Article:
Confessions of a Teenage Reader: Book Blurbs

Books. They’ve been constrained into being judged in mere seconds. Whole novels, 1000 pages and more, are summed up with a dot of an i and a quick stroke of a pen. The beauty, the excitement, the suspense is all left to hang dry. Yet these binding summaries are completely necessary for a thriving story. Otherwise, how would anyone know what they’re getting into? Nobody would blindly plunge into a massive ocean of words without first a boat and compass to guide their way. And for books, that boat is their book blurbs.

Authors are forced and pressured to create the perfect blurb. It has to capture the essence of the book, without giving anything away. It has to grab the reader’s attention, without being too long. The blurb must bottle up pages upon pages and neatly display that information on the back cover.

And how can a book be described by just that? It does it no justice! It plants a seed of how the book should be to the readers, and it sets everything up to fail. The blurbs are both a blessing and a curse to these books.

For these reasons, for the constrictions, the pressure, and the un-justness, I refuse to read the blurbs.

gasp

Alright, alright, that was a bit dramatic. I don’t refuse to read them. Nor do I feel strongly of their unfair ruling of the book. Honestly? I’m just lazy. I pick up a book, and I get cracking. I don’t have time waste 30 seconds of my life on a summary. Why read the summary when I can just read the whole thing, right?

I know, I know. It’s crazy. But if you think about it, usually I know what books I want to read and their general plot. So… I skip past it.

This goes along with my I judge a book by its cover thing. Let’s face it: the cover is the only thing I go off of considering I don’t read theJudge a Book summaries. There are definitely high stakes for a good cover, and there are probably a gold mine of fabulous books hiding behind the shells of ugly covers.

There’s a lot of books in the world. We all know that. And since I see so many books just around the blogging community, I weed out which books I want to read. I have my obligatory review books, books sent to me, popular books, and books I just plain want to read. Somehow, someway, the general plots to these books find their way into my brain. I really don’t even know how. And sometimes they don’t, and I blindly go into a novel with high hopes and a false impression.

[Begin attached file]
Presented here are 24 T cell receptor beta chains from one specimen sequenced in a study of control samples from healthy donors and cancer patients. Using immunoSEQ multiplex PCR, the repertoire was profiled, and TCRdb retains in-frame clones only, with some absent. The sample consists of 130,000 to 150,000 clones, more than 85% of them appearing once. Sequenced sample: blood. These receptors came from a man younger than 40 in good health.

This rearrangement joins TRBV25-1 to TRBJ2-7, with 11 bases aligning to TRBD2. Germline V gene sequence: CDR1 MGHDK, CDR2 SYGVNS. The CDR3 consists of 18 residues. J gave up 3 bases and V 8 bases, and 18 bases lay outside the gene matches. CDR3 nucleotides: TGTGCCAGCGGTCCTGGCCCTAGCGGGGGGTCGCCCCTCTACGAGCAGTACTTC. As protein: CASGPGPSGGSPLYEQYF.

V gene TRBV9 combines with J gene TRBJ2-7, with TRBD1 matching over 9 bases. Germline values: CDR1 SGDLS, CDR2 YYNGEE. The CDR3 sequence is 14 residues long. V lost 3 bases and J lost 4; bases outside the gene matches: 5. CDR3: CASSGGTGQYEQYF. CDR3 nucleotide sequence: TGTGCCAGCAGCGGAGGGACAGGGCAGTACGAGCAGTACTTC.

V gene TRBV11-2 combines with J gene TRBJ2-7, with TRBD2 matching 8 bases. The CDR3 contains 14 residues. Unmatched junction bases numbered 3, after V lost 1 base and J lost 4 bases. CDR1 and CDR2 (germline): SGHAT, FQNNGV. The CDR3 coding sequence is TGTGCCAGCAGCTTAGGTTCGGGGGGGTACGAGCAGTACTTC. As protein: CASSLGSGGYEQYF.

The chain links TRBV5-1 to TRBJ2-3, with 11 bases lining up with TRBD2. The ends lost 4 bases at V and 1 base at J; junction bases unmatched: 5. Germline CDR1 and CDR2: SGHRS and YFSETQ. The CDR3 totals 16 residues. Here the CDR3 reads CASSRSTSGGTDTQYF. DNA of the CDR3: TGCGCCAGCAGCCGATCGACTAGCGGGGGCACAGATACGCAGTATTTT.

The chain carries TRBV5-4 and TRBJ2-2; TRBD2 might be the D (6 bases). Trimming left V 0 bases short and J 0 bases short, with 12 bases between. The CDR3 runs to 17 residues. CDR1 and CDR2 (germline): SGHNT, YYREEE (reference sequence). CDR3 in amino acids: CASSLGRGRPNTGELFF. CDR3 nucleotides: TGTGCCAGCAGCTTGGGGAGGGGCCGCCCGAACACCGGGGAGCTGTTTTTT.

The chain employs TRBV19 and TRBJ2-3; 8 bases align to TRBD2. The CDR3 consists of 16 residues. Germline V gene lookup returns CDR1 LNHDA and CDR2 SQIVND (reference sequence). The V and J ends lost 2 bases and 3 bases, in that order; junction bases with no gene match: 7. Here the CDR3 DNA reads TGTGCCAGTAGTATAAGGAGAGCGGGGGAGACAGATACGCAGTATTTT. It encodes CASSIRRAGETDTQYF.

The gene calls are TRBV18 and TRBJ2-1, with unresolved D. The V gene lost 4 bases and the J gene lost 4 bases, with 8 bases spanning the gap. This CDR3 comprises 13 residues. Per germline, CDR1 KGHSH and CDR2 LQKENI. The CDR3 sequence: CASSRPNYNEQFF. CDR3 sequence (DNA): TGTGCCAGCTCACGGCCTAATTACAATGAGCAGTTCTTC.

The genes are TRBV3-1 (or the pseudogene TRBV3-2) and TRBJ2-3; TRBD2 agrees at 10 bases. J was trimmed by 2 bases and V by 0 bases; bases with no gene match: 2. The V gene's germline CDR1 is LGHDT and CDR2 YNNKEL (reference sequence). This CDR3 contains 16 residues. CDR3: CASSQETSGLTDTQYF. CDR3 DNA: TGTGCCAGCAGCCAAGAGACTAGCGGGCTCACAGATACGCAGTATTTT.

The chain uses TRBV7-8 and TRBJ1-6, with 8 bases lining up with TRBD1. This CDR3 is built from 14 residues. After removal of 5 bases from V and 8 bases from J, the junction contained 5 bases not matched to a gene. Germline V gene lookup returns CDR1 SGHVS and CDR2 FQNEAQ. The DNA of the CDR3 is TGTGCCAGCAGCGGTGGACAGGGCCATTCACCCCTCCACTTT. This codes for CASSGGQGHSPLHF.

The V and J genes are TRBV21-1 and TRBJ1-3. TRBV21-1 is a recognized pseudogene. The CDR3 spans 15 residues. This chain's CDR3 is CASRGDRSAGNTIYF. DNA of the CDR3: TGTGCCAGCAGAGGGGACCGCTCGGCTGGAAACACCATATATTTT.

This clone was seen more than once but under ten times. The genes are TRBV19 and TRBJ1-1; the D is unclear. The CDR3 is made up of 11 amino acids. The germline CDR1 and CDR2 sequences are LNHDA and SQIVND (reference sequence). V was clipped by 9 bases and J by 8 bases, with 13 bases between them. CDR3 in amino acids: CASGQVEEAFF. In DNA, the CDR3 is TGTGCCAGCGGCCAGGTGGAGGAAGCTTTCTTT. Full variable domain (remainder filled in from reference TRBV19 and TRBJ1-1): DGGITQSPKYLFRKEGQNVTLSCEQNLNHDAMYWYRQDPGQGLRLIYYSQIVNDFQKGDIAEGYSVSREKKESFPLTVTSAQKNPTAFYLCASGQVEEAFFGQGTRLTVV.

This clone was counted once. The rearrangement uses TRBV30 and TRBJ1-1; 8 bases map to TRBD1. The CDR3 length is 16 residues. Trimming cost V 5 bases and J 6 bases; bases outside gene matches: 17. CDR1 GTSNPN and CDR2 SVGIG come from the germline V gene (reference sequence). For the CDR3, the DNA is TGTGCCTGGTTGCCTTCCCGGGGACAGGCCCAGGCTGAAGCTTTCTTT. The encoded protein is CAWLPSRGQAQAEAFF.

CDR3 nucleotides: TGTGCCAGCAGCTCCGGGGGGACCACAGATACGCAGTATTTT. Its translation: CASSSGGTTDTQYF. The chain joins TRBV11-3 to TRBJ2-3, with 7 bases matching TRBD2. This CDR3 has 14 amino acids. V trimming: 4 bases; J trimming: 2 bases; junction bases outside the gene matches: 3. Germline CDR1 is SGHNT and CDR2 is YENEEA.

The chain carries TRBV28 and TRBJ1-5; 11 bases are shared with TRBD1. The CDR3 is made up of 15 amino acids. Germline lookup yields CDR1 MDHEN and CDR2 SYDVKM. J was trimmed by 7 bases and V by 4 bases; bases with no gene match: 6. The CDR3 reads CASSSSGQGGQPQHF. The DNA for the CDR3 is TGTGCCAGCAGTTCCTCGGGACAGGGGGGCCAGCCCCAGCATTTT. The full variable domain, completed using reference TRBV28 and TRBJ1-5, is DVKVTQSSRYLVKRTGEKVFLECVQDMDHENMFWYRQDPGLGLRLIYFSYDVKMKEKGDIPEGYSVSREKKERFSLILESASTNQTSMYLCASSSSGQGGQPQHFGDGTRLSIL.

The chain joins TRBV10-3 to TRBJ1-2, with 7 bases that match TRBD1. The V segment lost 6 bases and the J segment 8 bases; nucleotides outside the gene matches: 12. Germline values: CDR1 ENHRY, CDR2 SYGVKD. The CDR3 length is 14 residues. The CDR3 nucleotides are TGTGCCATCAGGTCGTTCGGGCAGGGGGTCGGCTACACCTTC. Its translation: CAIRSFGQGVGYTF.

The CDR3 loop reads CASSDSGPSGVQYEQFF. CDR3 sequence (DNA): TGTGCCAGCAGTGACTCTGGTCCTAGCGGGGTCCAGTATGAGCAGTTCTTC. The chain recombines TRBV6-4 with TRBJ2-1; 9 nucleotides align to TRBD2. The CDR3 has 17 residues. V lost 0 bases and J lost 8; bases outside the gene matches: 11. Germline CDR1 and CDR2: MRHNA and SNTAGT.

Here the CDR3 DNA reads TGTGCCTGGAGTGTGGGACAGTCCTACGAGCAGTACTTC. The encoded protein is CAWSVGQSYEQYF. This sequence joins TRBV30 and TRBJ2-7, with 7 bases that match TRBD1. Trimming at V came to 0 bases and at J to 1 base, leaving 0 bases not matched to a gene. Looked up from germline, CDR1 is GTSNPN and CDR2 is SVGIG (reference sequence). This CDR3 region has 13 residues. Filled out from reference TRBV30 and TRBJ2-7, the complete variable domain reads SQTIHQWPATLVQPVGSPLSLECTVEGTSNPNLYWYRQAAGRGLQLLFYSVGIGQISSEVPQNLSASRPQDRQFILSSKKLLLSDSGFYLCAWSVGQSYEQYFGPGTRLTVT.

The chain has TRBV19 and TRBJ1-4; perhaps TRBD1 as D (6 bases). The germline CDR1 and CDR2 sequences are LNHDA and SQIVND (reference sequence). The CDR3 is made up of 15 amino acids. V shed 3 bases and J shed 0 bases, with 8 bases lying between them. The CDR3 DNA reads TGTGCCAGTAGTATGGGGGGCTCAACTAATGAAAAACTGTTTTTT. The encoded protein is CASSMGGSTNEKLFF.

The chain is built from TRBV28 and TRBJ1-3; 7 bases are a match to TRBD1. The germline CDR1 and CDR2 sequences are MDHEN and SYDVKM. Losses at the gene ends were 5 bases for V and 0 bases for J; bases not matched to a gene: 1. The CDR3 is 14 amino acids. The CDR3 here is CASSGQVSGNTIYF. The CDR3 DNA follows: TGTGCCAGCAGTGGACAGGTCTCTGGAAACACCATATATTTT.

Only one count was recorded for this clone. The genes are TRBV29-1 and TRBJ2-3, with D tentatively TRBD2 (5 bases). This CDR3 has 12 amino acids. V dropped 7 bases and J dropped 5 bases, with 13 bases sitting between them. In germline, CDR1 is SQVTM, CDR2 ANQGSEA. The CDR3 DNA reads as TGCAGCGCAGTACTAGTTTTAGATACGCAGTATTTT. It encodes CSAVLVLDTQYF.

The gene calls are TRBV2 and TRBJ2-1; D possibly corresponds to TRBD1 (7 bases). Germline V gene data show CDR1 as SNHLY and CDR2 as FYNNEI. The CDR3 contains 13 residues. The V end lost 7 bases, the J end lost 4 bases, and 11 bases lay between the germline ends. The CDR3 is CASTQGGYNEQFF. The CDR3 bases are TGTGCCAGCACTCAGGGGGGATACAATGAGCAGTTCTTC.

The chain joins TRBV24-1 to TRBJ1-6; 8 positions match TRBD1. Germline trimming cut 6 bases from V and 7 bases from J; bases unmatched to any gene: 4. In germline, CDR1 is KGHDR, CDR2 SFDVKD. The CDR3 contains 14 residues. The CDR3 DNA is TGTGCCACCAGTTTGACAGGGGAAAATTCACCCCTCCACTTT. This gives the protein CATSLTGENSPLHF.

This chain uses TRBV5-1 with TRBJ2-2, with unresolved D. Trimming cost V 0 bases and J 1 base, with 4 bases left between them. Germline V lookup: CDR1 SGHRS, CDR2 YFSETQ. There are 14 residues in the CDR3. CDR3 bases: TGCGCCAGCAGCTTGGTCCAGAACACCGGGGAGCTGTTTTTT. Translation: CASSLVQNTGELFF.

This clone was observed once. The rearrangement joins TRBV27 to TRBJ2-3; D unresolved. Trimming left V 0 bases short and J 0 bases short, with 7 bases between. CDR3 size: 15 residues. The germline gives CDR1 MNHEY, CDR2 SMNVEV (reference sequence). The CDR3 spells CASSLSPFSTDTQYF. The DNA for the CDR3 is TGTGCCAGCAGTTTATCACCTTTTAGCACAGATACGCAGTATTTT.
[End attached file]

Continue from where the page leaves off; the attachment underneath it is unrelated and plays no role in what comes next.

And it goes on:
For instance, Dorothy Must Die. The cover is absolutely stunning, and I knew it was a Wizard of Oz retelling (duh), one where Dorothy was evil (obviously), and must die (the title says it all). I didn’t do much more work than that. I glanced over a couple reviews to see their ratings and knew I had to own it. Once I did and started reading, I realized the writing style and setup was completely different than I thought. I went back and read the blurb halfway through, and I would have known all those things and wouldn’t have been surprised if I had read it to begin with. (But in all fairness to me, there is a little bit of a false advertisement about that plot. Check out my review for more info.)

So I tend to read the summaries while I’m reading the book, which doesn’t do me any good. Oh well.

whatever

Even when I do read the blurbs, I don’t actually read it. I skim. I read the first couple sentences, get bored, and skim the rest. It’s weird that I have such a short attention span for that, yet I can read the whole novel cover to cover without once getting bored or wanting to move onto another book. Funny how that works out.

Do you guys read the book blurbs, or am I the only one who tends to skip it?

Advertisements

One thought on “Confessions of a Teenage Reader: Book Blurbs

  1. Pingback: ARC Book Review: Into the Grey by Celine Kiernan | Stealing Pages

Thought Bubble

Fill in your details below or click an icon to log in:

WordPress.com Logo

You are commenting using your WordPress.com account. Log Out / Change )

Twitter picture

You are commenting using your Twitter account. Log Out / Change )

Facebook photo

You are commenting using your Facebook account. Log Out / Change )

Google+ photo

You are commenting using your Google+ account. Log Out / Change )

Connecting to %s